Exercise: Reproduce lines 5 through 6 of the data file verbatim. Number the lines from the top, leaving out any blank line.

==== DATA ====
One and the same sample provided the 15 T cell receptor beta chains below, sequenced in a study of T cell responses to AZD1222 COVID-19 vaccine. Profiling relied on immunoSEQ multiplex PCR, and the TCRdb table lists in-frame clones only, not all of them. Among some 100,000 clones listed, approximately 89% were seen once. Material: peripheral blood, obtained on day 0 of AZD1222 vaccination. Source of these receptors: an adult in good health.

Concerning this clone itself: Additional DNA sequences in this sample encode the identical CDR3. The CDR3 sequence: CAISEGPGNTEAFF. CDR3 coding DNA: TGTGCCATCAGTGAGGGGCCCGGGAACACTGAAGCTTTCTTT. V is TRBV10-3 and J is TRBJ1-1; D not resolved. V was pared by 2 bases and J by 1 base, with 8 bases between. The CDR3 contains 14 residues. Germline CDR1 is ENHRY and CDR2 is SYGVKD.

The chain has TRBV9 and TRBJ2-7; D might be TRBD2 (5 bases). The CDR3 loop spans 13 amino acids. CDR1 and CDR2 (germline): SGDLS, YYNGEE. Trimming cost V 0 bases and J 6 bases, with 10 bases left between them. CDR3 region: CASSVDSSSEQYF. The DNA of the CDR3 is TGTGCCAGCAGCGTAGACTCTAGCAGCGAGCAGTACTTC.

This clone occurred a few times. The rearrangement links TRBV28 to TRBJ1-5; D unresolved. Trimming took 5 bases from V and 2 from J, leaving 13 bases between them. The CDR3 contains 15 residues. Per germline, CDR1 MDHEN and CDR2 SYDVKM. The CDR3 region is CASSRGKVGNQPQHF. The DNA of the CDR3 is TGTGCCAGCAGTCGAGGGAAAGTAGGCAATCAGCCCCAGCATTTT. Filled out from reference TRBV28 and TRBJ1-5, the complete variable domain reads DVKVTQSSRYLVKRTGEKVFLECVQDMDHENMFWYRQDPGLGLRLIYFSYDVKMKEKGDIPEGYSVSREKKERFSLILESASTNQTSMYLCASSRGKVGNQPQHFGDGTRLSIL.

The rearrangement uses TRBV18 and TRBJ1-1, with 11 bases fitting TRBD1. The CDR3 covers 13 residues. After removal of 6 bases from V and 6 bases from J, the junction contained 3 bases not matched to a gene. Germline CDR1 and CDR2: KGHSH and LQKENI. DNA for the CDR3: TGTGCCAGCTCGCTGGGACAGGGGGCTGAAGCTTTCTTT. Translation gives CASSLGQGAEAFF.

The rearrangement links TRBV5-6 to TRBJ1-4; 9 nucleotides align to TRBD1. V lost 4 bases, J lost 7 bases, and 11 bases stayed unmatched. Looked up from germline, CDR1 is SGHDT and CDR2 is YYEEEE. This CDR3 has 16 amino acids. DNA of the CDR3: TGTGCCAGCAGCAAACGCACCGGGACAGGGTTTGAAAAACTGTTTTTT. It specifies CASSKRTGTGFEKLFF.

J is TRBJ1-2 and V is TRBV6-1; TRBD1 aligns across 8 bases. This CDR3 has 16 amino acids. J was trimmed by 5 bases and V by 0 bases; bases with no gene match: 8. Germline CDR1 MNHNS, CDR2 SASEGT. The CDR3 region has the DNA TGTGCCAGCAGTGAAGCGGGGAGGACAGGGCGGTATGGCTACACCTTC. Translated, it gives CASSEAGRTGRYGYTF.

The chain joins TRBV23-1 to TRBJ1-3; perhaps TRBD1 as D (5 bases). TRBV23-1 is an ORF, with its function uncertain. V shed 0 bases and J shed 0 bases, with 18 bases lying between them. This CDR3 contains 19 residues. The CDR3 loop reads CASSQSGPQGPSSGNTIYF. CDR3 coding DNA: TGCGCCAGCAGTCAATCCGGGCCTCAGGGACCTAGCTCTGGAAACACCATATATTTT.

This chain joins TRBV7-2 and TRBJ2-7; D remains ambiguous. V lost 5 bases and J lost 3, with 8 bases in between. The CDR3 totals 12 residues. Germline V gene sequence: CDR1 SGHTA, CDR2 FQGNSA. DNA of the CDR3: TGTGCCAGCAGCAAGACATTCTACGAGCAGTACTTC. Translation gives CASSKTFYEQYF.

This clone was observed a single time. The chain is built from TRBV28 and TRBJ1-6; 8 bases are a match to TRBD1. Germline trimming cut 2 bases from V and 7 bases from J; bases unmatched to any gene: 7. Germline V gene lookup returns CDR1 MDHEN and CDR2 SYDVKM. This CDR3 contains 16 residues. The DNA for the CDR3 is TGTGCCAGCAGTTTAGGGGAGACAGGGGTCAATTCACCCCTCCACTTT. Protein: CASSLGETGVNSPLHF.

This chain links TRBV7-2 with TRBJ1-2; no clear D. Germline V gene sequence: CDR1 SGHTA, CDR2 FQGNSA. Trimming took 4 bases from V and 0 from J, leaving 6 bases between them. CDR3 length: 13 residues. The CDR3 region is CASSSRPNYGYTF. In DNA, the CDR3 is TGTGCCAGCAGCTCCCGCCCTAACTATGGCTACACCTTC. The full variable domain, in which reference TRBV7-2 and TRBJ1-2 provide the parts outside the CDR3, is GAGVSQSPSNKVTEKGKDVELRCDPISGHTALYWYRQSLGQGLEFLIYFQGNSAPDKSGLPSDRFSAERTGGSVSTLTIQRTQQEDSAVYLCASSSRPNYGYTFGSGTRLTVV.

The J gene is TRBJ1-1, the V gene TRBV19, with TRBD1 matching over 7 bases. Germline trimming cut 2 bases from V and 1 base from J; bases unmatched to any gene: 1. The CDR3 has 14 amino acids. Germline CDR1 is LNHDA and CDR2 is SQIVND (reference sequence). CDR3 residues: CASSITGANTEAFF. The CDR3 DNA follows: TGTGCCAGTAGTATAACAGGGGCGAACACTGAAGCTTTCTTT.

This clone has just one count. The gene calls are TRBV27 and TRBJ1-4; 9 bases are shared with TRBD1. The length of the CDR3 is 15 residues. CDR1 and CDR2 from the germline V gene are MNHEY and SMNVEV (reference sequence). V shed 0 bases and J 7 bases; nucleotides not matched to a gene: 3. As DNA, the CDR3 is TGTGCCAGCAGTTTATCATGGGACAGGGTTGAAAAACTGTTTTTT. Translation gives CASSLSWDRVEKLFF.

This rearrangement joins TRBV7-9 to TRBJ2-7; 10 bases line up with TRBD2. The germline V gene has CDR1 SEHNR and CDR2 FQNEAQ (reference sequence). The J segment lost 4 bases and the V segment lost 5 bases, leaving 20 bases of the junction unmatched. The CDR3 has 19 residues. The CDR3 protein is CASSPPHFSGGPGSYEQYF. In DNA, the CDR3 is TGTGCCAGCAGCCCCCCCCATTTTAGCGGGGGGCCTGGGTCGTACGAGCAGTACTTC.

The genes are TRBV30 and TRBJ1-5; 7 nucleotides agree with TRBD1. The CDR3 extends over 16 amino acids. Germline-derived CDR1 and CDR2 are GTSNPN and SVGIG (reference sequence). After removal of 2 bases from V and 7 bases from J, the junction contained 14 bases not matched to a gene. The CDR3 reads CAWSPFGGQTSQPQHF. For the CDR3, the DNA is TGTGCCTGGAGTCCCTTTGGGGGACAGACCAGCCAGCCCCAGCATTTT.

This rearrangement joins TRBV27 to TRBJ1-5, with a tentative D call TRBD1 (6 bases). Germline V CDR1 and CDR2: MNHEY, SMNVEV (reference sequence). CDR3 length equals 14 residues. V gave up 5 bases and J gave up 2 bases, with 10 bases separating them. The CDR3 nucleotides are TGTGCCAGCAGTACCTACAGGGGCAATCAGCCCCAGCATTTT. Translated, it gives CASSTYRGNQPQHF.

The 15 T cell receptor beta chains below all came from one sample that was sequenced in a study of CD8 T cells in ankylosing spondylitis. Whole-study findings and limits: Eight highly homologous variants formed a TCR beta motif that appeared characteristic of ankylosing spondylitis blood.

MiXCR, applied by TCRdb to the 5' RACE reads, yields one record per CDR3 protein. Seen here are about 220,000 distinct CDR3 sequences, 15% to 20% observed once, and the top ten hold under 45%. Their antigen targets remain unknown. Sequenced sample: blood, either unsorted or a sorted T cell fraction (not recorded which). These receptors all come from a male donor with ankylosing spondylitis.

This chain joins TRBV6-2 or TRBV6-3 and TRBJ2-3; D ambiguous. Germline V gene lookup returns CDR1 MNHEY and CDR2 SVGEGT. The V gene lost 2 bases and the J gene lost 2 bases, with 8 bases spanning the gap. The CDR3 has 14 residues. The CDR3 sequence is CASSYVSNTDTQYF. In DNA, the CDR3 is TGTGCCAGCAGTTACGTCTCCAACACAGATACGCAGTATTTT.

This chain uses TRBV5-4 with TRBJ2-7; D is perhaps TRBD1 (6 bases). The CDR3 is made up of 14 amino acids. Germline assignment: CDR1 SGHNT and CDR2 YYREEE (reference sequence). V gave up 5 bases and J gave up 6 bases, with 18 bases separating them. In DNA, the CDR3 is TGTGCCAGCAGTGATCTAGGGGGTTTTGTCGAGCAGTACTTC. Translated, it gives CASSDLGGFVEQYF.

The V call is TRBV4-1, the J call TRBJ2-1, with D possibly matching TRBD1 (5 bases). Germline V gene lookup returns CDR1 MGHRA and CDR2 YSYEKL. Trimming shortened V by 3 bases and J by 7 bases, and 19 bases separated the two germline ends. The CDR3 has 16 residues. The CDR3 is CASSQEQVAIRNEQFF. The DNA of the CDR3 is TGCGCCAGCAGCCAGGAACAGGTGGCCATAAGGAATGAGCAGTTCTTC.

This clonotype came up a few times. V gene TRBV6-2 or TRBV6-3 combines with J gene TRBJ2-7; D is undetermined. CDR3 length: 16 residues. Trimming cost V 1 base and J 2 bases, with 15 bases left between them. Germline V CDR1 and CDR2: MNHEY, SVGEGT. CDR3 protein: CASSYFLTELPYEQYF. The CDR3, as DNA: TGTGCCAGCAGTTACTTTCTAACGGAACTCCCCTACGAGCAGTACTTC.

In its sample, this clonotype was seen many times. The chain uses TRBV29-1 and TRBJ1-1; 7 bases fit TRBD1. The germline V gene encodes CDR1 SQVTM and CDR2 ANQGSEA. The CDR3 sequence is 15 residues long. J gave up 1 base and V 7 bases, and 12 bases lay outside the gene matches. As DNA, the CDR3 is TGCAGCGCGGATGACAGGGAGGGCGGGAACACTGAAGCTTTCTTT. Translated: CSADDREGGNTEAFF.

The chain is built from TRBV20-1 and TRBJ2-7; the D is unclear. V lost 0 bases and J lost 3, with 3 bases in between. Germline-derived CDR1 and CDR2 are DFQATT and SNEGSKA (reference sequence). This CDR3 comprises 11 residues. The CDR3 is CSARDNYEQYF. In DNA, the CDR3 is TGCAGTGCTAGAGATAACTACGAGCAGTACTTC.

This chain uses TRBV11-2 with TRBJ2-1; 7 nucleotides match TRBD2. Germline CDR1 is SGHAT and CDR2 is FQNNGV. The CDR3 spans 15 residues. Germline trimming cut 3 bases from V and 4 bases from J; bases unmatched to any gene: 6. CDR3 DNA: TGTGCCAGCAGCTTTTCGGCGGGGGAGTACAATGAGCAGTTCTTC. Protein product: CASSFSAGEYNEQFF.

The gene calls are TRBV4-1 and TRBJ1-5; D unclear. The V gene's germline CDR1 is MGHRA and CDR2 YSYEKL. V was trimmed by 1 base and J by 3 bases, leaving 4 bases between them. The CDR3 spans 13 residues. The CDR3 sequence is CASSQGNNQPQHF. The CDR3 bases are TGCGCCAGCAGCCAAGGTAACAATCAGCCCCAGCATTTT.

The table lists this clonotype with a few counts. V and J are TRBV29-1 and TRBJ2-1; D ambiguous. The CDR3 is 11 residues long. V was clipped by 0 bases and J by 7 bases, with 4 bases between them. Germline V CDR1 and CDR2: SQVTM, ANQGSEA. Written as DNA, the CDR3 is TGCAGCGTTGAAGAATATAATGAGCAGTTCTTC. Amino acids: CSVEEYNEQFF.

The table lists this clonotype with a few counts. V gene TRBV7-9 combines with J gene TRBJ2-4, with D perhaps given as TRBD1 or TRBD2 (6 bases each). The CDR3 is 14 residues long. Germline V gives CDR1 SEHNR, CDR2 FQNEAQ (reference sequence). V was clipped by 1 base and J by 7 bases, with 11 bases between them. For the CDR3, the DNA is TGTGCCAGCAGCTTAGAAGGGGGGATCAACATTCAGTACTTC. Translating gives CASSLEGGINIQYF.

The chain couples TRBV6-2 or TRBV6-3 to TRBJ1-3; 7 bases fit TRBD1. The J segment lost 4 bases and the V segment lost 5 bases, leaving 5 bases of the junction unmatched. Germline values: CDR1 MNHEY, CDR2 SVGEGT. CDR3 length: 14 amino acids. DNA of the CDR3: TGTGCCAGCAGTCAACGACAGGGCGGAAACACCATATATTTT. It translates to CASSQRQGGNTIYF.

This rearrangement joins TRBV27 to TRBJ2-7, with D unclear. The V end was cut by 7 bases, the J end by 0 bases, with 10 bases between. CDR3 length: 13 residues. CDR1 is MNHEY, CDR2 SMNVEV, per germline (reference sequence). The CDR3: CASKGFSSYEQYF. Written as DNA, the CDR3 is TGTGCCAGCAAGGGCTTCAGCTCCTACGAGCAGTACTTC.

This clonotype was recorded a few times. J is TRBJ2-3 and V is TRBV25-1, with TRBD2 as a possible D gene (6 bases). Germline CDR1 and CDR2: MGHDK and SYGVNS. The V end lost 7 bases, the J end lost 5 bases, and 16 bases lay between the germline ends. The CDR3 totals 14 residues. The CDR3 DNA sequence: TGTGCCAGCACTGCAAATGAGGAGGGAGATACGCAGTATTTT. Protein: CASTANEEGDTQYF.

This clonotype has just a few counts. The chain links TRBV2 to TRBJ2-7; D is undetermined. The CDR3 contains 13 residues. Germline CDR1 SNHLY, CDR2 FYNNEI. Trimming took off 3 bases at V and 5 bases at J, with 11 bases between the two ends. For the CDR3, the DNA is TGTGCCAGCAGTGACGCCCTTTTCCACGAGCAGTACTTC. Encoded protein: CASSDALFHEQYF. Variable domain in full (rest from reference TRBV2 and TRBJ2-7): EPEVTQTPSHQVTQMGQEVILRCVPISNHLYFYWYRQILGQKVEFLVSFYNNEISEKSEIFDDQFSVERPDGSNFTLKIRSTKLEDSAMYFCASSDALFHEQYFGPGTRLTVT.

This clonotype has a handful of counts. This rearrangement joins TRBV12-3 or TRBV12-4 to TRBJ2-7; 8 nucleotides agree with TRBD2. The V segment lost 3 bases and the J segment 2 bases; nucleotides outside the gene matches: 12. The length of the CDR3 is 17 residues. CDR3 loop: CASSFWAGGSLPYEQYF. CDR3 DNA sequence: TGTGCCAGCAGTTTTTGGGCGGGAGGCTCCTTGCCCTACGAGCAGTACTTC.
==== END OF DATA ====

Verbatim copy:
The rearrangement uses TRBV18 and TRBJ1-1, with 11 bases fitting TRBD1. The CDR3 covers 13 residues. After removal of 6 bases from V and 6 bases from J, the junction contained 3 bases not matched to a gene. Germline CDR1 and CDR2: KGHSH and LQKENI. DNA for the CDR3: TGTGCCAGCTCGCTGGGACAGGGGGCTGAAGCTTTCTTT. Translation gives CASSLGQGAEAFF.

The rearrangement links TRBV5-6 to TRBJ1-4; 9 nucleotides align to TRBD1. V lost 4 bases, J lost 7 bases, and 11 bases stayed unmatched. Looked up from germline, CDR1 is SGHDT and CDR2 is YYEEEE. This CDR3 has 16 amino acids. DNA of the CDR3: TGTGCCAGCAGCAAACGCACCGGGACAGGGTTTGAAAAACTGTTTTTT. It specifies CASSKRTGTGFEKLFF.